Stylish 4-Star Hotel in Bustling Gaslamp Quarter
Judging from its stately Romanesque exterior, you’d never guess what The Keating Hotel looks like on the inside. Built in 1890, the building has served as a public library and a bank over the years—in fact, the original vault is still intact in the basement. More recently, a team of prestigious designers got their hands on the historic hotel’s interior. Pininfarina Extra, the Italian auto house behind Ferrari and Maserati, completely revamped The Keating, incorporating bright-red minimalist decor. The loft-like stanzas—Italian for “rooms”—come with exposed brick walls. The furniture is custom-designed, and the modern amenities include in-room espresso machines.
Located in San Diego’s historic Gaslamp District, the hotel is within walking distance of some of the city’s best dining. But there are some excellent options onsite as well. Brick+Mortar, a modern American eatery, has a selection of creative Italian-inspired dishes, including pizzas topped with grilled prawns and wild-mushroom gnocchi. In the evening, hip patrons gather for cocktails in the basement-level lounge.
The hotel offers four different types of rooms, ranging in size from 300 to 1,200 square feet. Even standard rooms include goose-down duvets and feather beds. Stay in one of the Chic suites for a little extra space; these units have a corner area with lounge seating overlooking the bustling Gaslamp Quarter.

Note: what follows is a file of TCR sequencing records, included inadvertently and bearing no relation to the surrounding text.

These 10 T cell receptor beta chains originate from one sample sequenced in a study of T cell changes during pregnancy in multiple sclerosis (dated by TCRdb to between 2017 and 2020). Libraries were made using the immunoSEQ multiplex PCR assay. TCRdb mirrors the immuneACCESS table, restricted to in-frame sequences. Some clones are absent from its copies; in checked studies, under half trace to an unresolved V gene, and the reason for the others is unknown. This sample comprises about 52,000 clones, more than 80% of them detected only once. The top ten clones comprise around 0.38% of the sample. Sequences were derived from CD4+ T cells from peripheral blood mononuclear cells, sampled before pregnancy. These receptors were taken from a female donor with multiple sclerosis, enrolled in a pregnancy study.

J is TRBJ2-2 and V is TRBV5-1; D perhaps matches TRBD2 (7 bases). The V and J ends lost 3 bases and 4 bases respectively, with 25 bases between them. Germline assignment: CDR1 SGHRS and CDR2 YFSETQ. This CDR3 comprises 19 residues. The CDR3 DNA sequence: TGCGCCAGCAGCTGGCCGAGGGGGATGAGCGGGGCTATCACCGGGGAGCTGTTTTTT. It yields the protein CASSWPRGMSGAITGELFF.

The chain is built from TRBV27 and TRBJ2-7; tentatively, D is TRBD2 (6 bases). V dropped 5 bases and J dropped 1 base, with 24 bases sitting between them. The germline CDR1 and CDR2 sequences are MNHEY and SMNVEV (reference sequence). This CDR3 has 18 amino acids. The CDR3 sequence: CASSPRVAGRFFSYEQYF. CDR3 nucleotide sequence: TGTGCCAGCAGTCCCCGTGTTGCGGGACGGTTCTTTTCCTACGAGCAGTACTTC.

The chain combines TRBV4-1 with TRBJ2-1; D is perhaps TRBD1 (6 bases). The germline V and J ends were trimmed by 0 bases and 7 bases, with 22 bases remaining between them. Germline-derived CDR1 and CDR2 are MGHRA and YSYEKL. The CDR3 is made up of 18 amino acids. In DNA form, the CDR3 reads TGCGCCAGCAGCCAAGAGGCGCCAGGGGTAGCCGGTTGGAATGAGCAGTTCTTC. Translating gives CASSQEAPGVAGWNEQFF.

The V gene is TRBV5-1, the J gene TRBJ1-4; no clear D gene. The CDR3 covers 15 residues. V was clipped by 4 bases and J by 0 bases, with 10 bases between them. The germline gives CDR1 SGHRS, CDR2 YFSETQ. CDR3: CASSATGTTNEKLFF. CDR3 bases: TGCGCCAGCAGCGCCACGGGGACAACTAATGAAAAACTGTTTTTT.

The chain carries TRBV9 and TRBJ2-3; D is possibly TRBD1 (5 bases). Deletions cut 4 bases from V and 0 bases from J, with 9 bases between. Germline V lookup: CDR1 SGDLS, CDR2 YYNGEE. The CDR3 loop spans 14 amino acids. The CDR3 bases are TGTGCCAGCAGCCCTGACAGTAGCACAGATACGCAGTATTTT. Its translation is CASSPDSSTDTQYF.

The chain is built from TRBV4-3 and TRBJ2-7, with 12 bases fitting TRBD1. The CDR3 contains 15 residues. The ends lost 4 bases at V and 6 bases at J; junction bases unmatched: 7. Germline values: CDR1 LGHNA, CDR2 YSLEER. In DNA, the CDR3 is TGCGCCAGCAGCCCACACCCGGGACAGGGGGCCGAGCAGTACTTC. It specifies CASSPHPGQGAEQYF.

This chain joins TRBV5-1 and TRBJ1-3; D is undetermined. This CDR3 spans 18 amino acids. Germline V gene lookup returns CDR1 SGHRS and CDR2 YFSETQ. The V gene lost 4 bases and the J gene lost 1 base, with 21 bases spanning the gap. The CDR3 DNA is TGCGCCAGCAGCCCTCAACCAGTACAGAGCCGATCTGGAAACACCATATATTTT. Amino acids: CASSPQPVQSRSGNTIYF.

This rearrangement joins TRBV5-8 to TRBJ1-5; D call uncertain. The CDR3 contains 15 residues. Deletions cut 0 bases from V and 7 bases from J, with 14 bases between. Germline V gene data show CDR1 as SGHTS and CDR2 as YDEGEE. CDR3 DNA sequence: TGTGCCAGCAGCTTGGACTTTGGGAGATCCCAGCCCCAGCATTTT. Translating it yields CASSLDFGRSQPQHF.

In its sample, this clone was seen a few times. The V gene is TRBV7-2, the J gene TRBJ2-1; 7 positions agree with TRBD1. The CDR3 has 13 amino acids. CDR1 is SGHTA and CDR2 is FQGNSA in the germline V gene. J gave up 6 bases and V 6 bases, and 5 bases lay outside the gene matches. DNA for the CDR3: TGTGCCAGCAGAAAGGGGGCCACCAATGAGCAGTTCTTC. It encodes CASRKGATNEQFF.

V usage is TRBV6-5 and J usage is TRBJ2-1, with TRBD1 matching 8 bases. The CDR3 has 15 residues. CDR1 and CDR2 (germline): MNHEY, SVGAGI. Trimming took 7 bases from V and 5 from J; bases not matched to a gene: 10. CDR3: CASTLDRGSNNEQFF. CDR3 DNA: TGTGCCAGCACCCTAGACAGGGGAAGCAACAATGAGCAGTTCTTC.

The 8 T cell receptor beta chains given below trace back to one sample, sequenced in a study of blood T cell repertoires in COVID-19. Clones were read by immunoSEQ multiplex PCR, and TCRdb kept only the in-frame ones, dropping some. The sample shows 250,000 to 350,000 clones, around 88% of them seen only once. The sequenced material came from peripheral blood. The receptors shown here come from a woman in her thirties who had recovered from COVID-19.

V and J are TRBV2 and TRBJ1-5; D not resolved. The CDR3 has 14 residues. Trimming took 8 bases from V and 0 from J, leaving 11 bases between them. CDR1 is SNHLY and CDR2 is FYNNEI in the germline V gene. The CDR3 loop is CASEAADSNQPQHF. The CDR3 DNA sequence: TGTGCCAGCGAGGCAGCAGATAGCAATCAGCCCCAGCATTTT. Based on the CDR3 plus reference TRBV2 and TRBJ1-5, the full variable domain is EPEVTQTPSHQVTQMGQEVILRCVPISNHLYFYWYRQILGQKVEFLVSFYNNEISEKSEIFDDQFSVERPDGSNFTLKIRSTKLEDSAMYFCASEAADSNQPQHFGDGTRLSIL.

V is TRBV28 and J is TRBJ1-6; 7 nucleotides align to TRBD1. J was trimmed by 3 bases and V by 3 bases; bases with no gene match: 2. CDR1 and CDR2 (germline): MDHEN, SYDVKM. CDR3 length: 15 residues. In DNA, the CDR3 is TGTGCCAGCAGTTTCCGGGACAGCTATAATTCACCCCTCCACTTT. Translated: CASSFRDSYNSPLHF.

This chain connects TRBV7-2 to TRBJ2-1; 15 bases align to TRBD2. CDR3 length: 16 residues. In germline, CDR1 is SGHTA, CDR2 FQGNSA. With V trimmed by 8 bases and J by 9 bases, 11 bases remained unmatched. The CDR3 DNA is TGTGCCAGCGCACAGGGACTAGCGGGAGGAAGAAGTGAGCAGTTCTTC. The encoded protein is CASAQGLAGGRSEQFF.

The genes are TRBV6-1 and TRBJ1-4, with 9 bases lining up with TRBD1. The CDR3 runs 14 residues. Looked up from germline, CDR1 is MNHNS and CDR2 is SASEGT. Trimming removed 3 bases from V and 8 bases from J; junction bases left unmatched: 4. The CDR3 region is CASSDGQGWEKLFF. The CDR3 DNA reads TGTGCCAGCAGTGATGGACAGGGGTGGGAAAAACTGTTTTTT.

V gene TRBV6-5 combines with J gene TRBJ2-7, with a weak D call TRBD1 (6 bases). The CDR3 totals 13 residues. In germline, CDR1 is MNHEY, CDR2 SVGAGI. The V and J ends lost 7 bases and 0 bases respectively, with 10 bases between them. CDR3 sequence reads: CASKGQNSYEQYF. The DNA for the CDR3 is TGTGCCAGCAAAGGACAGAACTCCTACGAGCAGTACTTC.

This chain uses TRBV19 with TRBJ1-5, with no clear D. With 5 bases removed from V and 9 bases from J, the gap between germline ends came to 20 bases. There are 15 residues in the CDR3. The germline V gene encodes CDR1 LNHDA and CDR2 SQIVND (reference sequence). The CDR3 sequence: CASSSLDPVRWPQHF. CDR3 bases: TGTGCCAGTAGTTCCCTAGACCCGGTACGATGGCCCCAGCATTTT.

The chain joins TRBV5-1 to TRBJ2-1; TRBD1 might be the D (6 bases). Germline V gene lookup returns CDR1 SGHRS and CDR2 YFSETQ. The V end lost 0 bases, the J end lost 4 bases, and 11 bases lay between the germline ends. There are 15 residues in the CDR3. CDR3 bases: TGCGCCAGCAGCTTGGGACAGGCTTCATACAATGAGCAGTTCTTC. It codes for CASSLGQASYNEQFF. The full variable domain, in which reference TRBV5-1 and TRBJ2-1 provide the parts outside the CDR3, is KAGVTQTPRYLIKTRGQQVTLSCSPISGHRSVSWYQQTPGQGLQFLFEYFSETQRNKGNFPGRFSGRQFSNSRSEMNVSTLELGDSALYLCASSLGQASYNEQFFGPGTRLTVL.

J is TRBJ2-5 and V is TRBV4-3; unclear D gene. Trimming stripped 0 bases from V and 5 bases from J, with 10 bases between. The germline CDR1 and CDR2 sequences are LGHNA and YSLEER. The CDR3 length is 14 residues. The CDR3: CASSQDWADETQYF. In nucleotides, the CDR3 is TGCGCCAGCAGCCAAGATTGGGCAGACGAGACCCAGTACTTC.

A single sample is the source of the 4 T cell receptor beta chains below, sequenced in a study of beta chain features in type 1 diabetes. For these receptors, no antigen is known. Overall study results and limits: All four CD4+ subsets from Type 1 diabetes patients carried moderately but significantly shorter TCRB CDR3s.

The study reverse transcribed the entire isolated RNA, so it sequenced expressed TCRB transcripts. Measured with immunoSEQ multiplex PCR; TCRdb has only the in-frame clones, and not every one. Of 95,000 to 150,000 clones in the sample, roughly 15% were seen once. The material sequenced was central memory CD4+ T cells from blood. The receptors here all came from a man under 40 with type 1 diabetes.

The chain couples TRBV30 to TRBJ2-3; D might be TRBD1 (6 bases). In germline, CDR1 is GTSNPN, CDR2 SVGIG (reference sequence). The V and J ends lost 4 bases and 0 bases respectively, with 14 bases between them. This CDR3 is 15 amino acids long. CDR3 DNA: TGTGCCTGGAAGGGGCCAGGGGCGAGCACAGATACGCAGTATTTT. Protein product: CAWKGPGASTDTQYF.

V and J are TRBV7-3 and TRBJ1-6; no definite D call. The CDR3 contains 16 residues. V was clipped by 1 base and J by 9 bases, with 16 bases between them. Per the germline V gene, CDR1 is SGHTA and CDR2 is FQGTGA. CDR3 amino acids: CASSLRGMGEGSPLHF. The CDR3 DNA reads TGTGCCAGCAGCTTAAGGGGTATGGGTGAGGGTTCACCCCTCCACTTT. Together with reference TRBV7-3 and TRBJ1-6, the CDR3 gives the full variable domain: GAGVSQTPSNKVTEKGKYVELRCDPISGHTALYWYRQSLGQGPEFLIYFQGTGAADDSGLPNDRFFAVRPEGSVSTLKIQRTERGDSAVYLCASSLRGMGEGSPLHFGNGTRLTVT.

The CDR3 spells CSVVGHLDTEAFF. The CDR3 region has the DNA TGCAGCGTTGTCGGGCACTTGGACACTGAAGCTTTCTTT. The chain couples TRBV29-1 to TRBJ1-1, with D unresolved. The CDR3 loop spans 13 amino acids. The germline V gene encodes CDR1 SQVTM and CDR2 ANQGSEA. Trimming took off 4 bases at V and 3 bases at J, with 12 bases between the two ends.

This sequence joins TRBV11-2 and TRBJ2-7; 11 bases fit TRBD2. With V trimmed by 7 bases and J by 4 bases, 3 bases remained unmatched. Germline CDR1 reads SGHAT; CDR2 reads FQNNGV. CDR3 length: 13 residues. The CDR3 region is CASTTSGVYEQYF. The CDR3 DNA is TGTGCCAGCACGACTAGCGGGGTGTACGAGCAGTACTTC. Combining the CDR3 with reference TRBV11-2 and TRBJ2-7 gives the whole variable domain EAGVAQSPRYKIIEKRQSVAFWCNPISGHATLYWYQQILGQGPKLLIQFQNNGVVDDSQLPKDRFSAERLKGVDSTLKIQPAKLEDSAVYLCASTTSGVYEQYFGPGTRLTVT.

Highlights of San Diego
- The Gaslamp Quarter forms both the historic center of town and a nightlife hub, with nearly 100 Victorian buildings occupied by high-end boutiques, jewelers, and gourmet restaurants.
- Balboa Park houses 17 museums, as well as the San Diego Zoo. There's also the Spanish Village Art Center, where local artists produce their works.
- Old Town: Here—the site of the first European settlement in California—shops in Mission-style stucco buildings sell colorful wrestling masks, woven baskets, and maracas.
- Spooky locals: The Whaley House Museum was dubbed one of the Most Terrifying Places in America by the Travel Channel. Ghosts of former residents are said to inhabit the rooms, which are filled with Victorian furniture and eerie dolls.